The Great Recession and Consumers

Thomson Reuters released the results of a survey of 100,000 families, which showed that almost a third of Americans report some difficulty paying for health care in the first wave of surveying in 2006 – a substantial increase from 2006. Further, in 2006 the main reason given for lack of access to care was lack of time, whereas in 2009 the reason given is lack of economic resources. (Double click on the graphics to enlarge them)


In yesterday’s New York Times magazine,David Leonhardt interviews Barack Obama on his view of the post-recession economy.  Obama talks enthusiastically about the need for patient engagement, while he acknowledges that physicians drive many medical decisions.  He endorses comparative effectiveness, in part to decrease the information asymmetry between patients and their physicians.    He also tells the heart-wrenching story of his grandmother’s hip fracture just after her diagnosis of incurable cancer.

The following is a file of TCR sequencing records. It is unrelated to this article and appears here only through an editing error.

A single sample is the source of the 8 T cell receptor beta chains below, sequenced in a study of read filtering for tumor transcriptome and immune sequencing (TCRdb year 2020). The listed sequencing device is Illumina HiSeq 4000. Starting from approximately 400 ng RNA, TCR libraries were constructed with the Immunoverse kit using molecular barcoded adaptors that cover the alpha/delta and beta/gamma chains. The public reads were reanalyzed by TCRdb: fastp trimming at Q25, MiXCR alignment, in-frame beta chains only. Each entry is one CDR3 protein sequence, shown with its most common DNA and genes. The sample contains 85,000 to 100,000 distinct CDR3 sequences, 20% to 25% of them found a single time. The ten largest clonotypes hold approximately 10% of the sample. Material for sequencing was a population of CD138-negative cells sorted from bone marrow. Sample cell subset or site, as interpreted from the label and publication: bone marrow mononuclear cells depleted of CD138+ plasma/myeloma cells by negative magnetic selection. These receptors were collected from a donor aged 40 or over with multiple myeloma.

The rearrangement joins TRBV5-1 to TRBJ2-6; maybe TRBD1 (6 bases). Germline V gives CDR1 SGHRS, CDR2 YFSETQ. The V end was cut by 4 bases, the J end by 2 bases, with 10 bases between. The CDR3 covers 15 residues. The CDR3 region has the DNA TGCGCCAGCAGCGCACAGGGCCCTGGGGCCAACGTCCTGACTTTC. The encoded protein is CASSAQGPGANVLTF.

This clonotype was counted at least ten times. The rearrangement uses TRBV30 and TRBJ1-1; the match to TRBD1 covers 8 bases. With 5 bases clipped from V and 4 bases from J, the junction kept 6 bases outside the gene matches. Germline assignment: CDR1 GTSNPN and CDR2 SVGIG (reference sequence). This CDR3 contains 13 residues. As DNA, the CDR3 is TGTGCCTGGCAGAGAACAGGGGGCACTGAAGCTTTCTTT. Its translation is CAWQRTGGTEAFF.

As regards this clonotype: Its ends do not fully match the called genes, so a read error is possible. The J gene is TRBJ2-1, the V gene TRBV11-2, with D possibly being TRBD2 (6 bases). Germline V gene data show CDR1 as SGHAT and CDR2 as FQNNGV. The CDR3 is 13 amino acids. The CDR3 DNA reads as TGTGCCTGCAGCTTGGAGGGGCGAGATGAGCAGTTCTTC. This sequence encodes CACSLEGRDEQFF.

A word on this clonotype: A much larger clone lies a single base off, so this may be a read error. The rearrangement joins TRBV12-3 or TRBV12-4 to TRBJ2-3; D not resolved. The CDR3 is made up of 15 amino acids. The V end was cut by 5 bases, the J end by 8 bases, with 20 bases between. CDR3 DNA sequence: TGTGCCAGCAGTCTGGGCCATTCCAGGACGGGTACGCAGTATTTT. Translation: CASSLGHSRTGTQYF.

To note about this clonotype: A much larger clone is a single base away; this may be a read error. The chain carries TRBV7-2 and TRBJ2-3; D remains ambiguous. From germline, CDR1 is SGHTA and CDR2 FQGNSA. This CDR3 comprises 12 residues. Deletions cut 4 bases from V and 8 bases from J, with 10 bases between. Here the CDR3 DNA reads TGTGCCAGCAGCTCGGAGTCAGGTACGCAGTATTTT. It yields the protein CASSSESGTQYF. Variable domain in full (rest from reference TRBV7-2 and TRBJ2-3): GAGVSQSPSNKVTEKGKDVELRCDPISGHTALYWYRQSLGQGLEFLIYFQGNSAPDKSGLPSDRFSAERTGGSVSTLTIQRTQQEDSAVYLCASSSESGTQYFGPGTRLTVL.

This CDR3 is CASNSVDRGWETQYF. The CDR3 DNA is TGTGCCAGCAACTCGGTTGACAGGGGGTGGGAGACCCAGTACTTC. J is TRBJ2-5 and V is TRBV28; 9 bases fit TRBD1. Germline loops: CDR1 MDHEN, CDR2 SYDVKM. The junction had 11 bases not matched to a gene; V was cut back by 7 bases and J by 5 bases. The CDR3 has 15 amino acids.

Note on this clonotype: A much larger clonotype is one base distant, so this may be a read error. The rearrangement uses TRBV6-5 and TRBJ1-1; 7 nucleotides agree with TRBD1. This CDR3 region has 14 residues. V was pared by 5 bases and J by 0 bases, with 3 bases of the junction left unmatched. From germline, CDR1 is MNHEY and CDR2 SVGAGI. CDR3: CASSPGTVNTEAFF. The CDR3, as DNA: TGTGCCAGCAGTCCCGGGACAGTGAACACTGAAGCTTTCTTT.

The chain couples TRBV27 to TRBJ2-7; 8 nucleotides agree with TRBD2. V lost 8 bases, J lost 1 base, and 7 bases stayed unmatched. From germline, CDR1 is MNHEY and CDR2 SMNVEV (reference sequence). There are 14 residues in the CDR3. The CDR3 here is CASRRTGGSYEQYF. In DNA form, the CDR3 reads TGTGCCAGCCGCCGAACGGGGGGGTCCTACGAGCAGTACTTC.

His quote directly:

I don’t know how much that hip replacement cost. I would have paid out of pocket for that hip replacement just because she’s my grandmother. Whether, sort of in the aggregate, society making those decisions to give my grandmother, or everybody else’s aging grandparents or parents, a hip replacement when they’re terminally ill is a sustainable model, is a very difficult question. If somebody told me that my grandmother couldn’t have a hip replacement and she had to lie there in misery in the waning days of her life — that would be pretty upsetting.


There is a lot of nuance here.   Obama talks about making decisions and not just doing everything all the time, but shows that he recognizes how difficult this will be.  Decisions that are obvious on a policy basis are very hard to apply to ourselves and our loved ones.  Of course, most Americans could not have paid for their grandmother’s hip replacements out of pocket.